Indebted Berlin hikes tax on property sales

This week brought bad news for anyone thinking of buying a flat in Berlin, as city authorities announced they would raise tax on property sales from early next year.

Indebted Berlin hikes tax on property sales
Photo: DPA

Berlin’s Senate passed legislation on Tuesday hiking up sales tax for those buying property in the city, newspaper the Tagesspiegel reported. From January 2014, buyers will have to pay a six percent tax on the sales price, up from the current rate of five percent.

And at the rate property is still changing hands, the Senate estimates next year’s tax hike could bring in an extra €100 million a year for the hopelessly-indebted city.

Despite a recent modest upturn in the city’s fortunes, “poor but sexy” Berlin remains a whopping €63 billion in debt – a figure that when calculated per head, (€22,000) works out as higher than the bankrupt US city of Detroit (€20,000 per head).

Ever-popular with foreigners looking to snap up the city’s last remaining bargains, Berlin’s housing market is still booming nearly a decade after the first rumours began circulating about what was then some of Europe’s cheapest property deals.

Meanwhile, average prices continue to rise each year and now stand at €1,954 per square metre, up from €1,757 in 2012, according to the Berliner Morgenpost newspaper.

This means a 60-metre-square, two-bedroom flat would cost an average of €117,240 today, up from €105,420 last year.

With sales still on the increase – last year 53 percent more flats were taken out of the rental market to be sold than the year before – the increase in property sales tax is seen by the city as the best way to bring in some desperately-needed income, wrote the paper.

The city’s income from property sales tax has more than doubled in the last four years, from €300 million in 2009 to an estimated €680 million in 2013.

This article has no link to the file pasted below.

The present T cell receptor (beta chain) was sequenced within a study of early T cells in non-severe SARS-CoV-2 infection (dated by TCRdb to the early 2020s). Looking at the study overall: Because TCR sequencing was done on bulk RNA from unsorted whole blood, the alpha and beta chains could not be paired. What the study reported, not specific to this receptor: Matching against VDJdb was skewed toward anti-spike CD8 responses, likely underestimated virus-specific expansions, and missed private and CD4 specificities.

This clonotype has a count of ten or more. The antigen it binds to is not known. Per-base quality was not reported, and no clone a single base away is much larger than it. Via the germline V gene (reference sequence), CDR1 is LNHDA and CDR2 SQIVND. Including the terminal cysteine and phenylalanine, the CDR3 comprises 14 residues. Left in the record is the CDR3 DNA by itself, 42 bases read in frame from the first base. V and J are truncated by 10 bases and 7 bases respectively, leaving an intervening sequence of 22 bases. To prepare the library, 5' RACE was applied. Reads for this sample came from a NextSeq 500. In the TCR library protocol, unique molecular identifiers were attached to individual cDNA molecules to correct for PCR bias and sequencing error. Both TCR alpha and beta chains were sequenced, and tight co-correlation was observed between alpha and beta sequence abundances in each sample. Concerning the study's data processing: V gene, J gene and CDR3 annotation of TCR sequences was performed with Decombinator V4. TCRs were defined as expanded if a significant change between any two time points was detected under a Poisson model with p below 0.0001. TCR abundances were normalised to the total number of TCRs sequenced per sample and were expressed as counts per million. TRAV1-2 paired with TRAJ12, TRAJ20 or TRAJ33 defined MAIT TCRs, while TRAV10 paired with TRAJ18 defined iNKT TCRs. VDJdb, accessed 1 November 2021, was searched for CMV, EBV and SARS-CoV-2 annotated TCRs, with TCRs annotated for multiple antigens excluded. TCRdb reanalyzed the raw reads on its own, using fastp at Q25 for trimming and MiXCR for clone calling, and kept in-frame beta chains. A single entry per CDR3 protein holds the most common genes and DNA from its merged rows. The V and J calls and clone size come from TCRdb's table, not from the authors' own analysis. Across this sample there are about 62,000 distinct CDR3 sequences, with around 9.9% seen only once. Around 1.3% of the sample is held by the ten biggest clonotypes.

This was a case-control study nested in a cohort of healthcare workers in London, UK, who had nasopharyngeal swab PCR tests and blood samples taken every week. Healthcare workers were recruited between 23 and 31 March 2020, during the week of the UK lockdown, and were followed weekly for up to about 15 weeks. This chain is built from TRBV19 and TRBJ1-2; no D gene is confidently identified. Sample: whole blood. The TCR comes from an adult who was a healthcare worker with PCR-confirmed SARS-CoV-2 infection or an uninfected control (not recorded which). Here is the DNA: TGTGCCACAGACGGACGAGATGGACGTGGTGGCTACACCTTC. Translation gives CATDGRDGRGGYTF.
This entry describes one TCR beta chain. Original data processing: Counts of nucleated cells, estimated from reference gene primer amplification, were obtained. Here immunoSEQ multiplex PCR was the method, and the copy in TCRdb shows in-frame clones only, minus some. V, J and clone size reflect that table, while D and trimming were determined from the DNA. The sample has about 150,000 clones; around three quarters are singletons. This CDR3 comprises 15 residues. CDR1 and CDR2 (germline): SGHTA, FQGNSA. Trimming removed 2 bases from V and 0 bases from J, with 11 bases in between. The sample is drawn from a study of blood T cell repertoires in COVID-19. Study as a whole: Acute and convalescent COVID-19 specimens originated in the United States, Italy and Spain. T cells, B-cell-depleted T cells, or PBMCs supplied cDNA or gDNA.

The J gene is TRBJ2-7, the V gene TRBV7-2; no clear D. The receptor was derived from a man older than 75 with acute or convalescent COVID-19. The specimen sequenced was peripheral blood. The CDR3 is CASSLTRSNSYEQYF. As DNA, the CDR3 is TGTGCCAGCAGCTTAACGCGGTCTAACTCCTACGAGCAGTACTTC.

READ MORE: Merkel’s East Berlin flat – rent for €55 a night

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Why Germany is mulling an extension to property tax deadline

Federal Finance Minister Christian Lindner (FDP) is seeking talks with state leaders to arrange a possible extension to the deadline for submitting the new property tax declaration. Here's what's going on.

Why Germany is mulling an extension to property tax deadline

Under plans to reform how property tax is calculated, around 36 million homeowners in Germany have been asked to fill in a tax declaration this year. 

The deadline for submitting the new declaration is currently set to expire at the end of October. But according to Finance Minister Lindner, just a quarter to a third of property owners have completed their tax return so far. 

Speaking on the RTL/ntv programme Frühstart, the FDP politician said he would arrange talks with the state premiers this week in order to pitch a deadline extension of at least a few months. 

“My offer: we extend the deadline for submitting the property tax return by a manageable period of time,” he said.

Lindner said it was important to be “realistic” about the fact that some citizens, especially older property owners and pensioners, felt overwhelmed with the tax return. 

He also acknowledged that there had been problems with the software for submitting tax returns, which had added to homeowners’ woes. 

Reform has faced numerous hurdles

The new system will primarily calculate the tax rate using land value and rent, though states will be able to introduce other regulations.

Advocates of the change say the new system is fairer than the current one that bases the tax rate on the (often outdated) value of the property. 


However, attempts to carry out the largest tax reform since the Second World War have hit numerous hurdles along the way, with property owners complaining of difficulties filling in and submitting the declaration.

There were also issues affecting the government’s Elster tax portal, which was overloaded with users in July after the tax offices started accepting property tax declarations. 

The problems have led to growing calls to extend the deadline until at least January 31st, 2023.